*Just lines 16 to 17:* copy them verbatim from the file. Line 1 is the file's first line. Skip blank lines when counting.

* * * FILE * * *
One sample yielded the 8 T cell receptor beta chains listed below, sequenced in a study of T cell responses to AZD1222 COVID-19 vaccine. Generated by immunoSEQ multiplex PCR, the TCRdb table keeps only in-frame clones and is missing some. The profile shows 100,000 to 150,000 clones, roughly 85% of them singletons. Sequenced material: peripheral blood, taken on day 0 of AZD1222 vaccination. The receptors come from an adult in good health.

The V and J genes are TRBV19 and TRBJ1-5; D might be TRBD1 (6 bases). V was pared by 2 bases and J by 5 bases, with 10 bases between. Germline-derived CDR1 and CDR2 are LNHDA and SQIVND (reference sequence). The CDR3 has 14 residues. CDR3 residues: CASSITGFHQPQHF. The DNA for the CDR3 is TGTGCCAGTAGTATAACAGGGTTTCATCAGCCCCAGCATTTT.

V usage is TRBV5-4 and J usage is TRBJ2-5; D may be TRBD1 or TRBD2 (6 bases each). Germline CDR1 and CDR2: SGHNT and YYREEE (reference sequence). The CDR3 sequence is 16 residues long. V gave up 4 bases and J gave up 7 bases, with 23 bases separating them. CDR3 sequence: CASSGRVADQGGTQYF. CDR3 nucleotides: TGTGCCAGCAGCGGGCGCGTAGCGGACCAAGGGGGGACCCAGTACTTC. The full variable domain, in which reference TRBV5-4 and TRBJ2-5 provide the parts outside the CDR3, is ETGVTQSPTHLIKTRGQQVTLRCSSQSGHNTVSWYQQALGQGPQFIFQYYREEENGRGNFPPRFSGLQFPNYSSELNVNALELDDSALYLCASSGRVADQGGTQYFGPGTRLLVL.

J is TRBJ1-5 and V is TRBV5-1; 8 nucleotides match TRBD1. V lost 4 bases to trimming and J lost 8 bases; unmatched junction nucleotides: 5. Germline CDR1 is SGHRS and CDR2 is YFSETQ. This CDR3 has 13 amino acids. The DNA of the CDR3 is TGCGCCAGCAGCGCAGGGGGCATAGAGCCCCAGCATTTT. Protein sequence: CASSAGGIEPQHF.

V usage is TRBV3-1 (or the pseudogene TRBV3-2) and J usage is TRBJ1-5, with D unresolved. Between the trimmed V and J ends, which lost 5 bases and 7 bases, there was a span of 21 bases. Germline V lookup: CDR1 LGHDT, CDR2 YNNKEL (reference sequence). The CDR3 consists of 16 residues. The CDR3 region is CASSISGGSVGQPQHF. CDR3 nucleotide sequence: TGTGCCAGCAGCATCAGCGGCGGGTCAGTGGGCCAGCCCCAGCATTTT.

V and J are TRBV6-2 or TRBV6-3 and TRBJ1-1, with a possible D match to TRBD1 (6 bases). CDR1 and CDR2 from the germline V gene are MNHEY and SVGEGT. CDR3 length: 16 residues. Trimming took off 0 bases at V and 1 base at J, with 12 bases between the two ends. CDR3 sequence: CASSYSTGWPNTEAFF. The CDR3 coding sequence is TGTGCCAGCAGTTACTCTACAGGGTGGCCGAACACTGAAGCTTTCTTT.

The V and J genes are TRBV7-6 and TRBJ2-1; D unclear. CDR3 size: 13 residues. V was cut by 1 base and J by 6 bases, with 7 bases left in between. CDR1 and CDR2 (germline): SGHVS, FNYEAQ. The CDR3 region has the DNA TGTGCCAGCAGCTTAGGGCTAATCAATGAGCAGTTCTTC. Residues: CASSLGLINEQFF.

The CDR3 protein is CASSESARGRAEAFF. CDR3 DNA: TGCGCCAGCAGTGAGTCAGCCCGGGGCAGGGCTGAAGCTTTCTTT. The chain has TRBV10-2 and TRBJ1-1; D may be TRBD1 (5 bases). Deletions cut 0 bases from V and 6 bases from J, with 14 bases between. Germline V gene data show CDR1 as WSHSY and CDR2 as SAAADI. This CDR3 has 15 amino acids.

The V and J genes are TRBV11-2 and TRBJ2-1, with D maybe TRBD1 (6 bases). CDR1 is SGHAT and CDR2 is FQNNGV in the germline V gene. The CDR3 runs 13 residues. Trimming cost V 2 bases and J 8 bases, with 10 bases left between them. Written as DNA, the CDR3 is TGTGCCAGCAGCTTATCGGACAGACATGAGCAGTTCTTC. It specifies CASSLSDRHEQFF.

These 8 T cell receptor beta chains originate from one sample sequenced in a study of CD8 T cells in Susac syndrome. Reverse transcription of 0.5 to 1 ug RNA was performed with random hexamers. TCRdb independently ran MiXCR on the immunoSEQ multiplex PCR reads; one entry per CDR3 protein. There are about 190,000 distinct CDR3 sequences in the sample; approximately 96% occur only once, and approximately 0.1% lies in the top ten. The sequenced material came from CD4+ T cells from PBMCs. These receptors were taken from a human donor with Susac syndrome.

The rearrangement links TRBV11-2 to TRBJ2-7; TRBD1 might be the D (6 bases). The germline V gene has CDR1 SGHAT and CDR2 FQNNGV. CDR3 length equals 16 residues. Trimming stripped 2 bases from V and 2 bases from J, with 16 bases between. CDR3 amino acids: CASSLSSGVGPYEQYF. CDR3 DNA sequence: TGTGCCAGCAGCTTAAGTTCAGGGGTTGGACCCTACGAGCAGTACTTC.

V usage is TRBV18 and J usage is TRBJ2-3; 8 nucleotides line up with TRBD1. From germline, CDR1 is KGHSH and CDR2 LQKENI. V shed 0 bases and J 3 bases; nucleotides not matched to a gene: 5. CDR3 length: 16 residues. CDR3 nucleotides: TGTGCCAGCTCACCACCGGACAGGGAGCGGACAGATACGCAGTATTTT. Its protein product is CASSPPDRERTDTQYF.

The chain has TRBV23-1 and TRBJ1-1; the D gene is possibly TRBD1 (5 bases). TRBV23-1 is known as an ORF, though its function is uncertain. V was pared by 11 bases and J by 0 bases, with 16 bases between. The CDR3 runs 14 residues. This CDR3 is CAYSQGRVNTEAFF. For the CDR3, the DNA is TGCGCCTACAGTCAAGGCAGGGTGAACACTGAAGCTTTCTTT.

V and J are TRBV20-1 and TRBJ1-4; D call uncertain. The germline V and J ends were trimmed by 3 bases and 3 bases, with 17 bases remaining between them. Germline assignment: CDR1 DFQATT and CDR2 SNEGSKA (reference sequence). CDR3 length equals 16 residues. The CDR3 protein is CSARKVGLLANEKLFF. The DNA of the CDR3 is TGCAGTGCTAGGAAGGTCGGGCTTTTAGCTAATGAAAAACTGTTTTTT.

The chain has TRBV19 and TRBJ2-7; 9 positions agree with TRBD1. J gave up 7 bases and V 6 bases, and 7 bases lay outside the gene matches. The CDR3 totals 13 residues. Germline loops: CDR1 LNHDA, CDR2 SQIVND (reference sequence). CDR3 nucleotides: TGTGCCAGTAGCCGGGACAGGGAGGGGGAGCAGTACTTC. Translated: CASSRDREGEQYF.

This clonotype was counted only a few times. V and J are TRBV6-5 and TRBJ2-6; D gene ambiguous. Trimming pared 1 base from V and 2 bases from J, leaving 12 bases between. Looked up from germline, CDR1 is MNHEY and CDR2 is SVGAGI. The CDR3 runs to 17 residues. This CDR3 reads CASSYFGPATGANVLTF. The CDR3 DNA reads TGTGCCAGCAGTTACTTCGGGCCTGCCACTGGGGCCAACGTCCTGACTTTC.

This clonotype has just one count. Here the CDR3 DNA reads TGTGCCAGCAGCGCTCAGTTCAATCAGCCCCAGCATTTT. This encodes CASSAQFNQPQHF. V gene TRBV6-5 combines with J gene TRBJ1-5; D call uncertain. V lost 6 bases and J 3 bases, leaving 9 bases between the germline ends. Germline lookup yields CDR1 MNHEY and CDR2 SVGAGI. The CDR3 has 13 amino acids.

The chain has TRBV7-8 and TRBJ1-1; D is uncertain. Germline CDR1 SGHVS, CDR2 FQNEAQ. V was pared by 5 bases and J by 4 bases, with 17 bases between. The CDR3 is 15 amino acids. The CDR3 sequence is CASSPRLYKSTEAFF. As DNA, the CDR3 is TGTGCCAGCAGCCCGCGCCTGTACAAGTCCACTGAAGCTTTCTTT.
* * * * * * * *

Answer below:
This clonotype was counted only a few times. V and J are TRBV6-5 and TRBJ2-6; D gene ambiguous. Trimming pared 1 base from V and 2 bases from J, leaving 12 bases between. Looked up from germline, CDR1 is MNHEY and CDR2 is SVGAGI. The CDR3 runs to 17 residues. This CDR3 reads CASSYFGPATGANVLTF. The CDR3 DNA reads TGTGCCAGCAGTTACTTCGGGCCTGCCACTGGGGCCAACGTCCTGACTTTC.

This clonotype has just one count. Here the CDR3 DNA reads TGTGCCAGCAGCGCTCAGTTCAATCAGCCCCAGCATTTT. This encodes CASSAQFNQPQHF. V gene TRBV6-5 combines with J gene TRBJ1-5; D call uncertain. V lost 6 bases and J 3 bases, leaving 9 bases between the germline ends. Germline lookup yields CDR1 MNHEY and CDR2 SVGAGI. The CDR3 has 13 amino acids.